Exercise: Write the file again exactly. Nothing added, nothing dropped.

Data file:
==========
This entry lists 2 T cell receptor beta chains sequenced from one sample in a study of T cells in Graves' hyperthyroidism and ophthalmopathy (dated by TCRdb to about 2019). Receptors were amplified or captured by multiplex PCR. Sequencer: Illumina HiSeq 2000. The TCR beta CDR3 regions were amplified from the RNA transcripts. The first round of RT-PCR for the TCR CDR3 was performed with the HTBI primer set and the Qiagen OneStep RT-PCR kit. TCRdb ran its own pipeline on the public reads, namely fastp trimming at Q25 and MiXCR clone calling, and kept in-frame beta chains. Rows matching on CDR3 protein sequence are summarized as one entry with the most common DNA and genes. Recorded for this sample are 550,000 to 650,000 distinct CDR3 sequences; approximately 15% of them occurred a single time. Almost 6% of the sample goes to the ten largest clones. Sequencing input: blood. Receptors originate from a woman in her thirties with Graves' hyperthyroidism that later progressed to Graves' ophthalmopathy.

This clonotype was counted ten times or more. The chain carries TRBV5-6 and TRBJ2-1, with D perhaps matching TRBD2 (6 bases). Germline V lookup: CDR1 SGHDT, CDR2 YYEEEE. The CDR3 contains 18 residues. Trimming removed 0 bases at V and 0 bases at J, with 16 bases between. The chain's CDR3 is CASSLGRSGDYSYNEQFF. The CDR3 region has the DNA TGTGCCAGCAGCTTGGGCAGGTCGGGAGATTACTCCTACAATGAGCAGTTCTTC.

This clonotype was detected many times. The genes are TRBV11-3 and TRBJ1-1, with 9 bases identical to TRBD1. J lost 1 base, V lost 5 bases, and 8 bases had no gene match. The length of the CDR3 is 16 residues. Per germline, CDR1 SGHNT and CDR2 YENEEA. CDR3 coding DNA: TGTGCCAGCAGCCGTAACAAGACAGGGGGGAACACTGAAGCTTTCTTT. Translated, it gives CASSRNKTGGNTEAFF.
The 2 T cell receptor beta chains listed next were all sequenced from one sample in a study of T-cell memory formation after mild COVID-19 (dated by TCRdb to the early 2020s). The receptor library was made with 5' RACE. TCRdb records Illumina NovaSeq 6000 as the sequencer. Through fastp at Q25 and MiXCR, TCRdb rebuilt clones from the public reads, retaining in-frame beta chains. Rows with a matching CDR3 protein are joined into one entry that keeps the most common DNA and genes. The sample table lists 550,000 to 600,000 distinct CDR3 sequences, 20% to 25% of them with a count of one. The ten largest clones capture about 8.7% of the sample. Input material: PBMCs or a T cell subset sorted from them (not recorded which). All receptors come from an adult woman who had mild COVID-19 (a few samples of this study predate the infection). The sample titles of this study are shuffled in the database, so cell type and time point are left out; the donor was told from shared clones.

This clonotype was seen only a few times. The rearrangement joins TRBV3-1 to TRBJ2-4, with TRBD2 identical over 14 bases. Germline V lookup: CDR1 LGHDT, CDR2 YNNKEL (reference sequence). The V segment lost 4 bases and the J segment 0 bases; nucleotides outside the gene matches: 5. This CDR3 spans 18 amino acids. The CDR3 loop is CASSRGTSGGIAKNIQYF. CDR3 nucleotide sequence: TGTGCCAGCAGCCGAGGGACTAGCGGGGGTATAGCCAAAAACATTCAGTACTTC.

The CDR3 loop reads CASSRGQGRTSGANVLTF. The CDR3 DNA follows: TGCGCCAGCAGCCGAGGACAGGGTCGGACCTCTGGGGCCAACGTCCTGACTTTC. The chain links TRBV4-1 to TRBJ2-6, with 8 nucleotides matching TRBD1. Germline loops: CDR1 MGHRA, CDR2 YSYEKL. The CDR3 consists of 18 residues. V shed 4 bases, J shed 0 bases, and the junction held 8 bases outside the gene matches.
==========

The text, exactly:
This entry lists 2 T cell receptor beta chains sequenced from one sample in a study of T cells in Graves' hyperthyroidism and ophthalmopathy (dated by TCRdb to about 2019). Receptors were amplified or captured by multiplex PCR. Sequencer: Illumina HiSeq 2000. The TCR beta CDR3 regions were amplified from the RNA transcripts. The first round of RT-PCR for the TCR CDR3 was performed with the HTBI primer set and the Qiagen OneStep RT-PCR kit. TCRdb ran its own pipeline on the public reads, namely fastp trimming at Q25 and MiXCR clone calling, and kept in-frame beta chains. Rows matching on CDR3 protein sequence are summarized as one entry with the most common DNA and genes. Recorded for this sample are 550,000 to 650,000 distinct CDR3 sequences; approximately 15% of them occurred a single time. Almost 6% of the sample goes to the ten largest clones. Sequencing input: blood. Receptors originate from a woman in her thirties with Graves' hyperthyroidism that later progressed to Graves' ophthalmopathy.

This clonotype was counted ten times or more. The chain carries TRBV5-6 and TRBJ2-1, with D perhaps matching TRBD2 (6 bases). Germline V lookup: CDR1 SGHDT, CDR2 YYEEEE. The CDR3 contains 18 residues. Trimming removed 0 bases at V and 0 bases at J, with 16 bases between. The chain's CDR3 is CASSLGRSGDYSYNEQFF. The CDR3 region has the DNA TGTGCCAGCAGCTTGGGCAGGTCGGGAGATTACTCCTACAATGAGCAGTTCTTC.

This clonotype was detected many times. The genes are TRBV11-3 and TRBJ1-1, with 9 bases identical to TRBD1. J lost 1 base, V lost 5 bases, and 8 bases had no gene match. The length of the CDR3 is 16 residues. Per germline, CDR1 SGHNT and CDR2 YENEEA. CDR3 coding DNA: TGTGCCAGCAGCCGTAACAAGACAGGGGGGAACACTGAAGCTTTCTTT. Translated, it gives CASSRNKTGGNTEAFF.
The 2 T cell receptor beta chains listed next were all sequenced from one sample in a study of T-cell memory formation after mild COVID-19 (dated by TCRdb to the early 2020s). The receptor library was made with 5' RACE. TCRdb records Illumina NovaSeq 6000 as the sequencer. Through fastp at Q25 and MiXCR, TCRdb rebuilt clones from the public reads, retaining in-frame beta chains. Rows with a matching CDR3 protein are joined into one entry that keeps the most common DNA and genes. The sample table lists 550,000 to 600,000 distinct CDR3 sequences, 20% to 25% of them with a count of one. The ten largest clones capture about 8.7% of the sample. Input material: PBMCs or a T cell subset sorted from them (not recorded which). All receptors come from an adult woman who had mild COVID-19 (a few samples of this study predate the infection). The sample titles of this study are shuffled in the database, so cell type and time point are left out; the donor was told from shared clones.

This clonotype was seen only a few times. The rearrangement joins TRBV3-1 to TRBJ2-4, with TRBD2 identical over 14 bases. Germline V lookup: CDR1 LGHDT, CDR2 YNNKEL (reference sequence). The V segment lost 4 bases and the J segment 0 bases; nucleotides outside the gene matches: 5. This CDR3 spans 18 amino acids. The CDR3 loop is CASSRGTSGGIAKNIQYF. CDR3 nucleotide sequence: TGTGCCAGCAGCCGAGGGACTAGCGGGGGTATAGCCAAAAACATTCAGTACTTC.

The CDR3 loop reads CASSRGQGRTSGANVLTF. The CDR3 DNA follows: TGCGCCAGCAGCCGAGGACAGGGTCGGACCTCTGGGGCCAACGTCCTGACTTTC. The chain links TRBV4-1 to TRBJ2-6, with 8 nucleotides matching TRBD1. Germline loops: CDR1 MGHRA, CDR2 YSYEKL. The CDR3 consists of 18 residues. V shed 4 bases, J shed 0 bases, and the junction held 8 bases outside the gene matches.